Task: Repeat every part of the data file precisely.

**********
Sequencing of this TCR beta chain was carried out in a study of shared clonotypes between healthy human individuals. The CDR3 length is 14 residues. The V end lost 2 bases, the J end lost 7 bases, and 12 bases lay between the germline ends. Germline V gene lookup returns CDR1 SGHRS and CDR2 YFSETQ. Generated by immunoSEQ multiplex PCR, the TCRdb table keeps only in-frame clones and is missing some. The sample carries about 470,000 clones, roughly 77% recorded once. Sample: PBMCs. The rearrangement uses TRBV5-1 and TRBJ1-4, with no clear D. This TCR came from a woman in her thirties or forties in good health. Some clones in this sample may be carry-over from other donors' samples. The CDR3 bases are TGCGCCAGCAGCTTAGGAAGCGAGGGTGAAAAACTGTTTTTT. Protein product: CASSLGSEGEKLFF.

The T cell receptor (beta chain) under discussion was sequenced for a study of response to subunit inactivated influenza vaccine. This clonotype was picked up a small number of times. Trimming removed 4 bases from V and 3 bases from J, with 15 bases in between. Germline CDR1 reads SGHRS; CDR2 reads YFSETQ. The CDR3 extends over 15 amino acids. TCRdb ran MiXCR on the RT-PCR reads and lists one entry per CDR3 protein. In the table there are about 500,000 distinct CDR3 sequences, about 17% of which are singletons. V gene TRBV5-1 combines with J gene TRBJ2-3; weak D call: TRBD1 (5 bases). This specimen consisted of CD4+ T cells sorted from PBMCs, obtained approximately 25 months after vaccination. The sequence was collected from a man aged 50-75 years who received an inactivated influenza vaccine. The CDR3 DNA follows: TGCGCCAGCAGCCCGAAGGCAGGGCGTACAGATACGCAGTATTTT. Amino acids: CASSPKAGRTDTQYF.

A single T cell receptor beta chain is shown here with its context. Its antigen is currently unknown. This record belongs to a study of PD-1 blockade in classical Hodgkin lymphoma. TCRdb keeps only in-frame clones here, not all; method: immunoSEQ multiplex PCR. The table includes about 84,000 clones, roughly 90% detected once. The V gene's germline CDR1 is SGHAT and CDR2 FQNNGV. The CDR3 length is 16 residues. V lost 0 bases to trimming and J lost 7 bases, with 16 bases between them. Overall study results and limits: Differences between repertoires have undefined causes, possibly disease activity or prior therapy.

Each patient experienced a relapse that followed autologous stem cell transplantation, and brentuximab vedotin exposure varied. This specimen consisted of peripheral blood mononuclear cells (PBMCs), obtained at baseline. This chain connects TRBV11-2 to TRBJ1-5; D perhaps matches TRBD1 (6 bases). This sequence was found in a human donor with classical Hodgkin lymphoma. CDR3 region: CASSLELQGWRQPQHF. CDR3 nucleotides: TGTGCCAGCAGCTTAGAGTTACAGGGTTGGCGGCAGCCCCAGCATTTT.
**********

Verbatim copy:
Sequencing of this TCR beta chain was carried out in a study of shared clonotypes between healthy human individuals. The CDR3 length is 14 residues. The V end lost 2 bases, the J end lost 7 bases, and 12 bases lay between the germline ends. Germline V gene lookup returns CDR1 SGHRS and CDR2 YFSETQ. Generated by immunoSEQ multiplex PCR, the TCRdb table keeps only in-frame clones and is missing some. The sample carries about 470,000 clones, roughly 77% recorded once. Sample: PBMCs. The rearrangement uses TRBV5-1 and TRBJ1-4, with no clear D. This TCR came from a woman in her thirties or forties in good health. Some clones in this sample may be carry-over from other donors' samples. The CDR3 bases are TGCGCCAGCAGCTTAGGAAGCGAGGGTGAAAAACTGTTTTTT. Protein product: CASSLGSEGEKLFF.

The T cell receptor (beta chain) under discussion was sequenced for a study of response to subunit inactivated influenza vaccine. This clonotype was picked up a small number of times. Trimming removed 4 bases from V and 3 bases from J, with 15 bases in between. Germline CDR1 reads SGHRS; CDR2 reads YFSETQ. The CDR3 extends over 15 amino acids. TCRdb ran MiXCR on the RT-PCR reads and lists one entry per CDR3 protein. In the table there are about 500,000 distinct CDR3 sequences, about 17% of which are singletons. V gene TRBV5-1 combines with J gene TRBJ2-3; weak D call: TRBD1 (5 bases). This specimen consisted of CD4+ T cells sorted from PBMCs, obtained approximately 25 months after vaccination. The sequence was collected from a man aged 50-75 years who received an inactivated influenza vaccine. The CDR3 DNA follows: TGCGCCAGCAGCCCGAAGGCAGGGCGTACAGATACGCAGTATTTT. Amino acids: CASSPKAGRTDTQYF.

A single T cell receptor beta chain is shown here with its context. Its antigen is currently unknown. This record belongs to a study of PD-1 blockade in classical Hodgkin lymphoma. TCRdb keeps only in-frame clones here, not all; method: immunoSEQ multiplex PCR. The table includes about 84,000 clones, roughly 90% detected once. The V gene's germline CDR1 is SGHAT and CDR2 FQNNGV. The CDR3 length is 16 residues. V lost 0 bases to trimming and J lost 7 bases, with 16 bases between them. Overall study results and limits: Differences between repertoires have undefined causes, possibly disease activity or prior therapy.

Each patient experienced a relapse that followed autologous stem cell transplantation, and brentuximab vedotin exposure varied. This specimen consisted of peripheral blood mononuclear cells (PBMCs), obtained at baseline. This chain connects TRBV11-2 to TRBJ1-5; D perhaps matches TRBD1 (6 bases). This sequence was found in a human donor with classical Hodgkin lymphoma. CDR3 region: CASSLELQGWRQPQHF. CDR3 nucleotides: TGTGCCAGCAGCTTAGAGTTACAGGGTTGGCGGCAGCCCCAGCATTTT.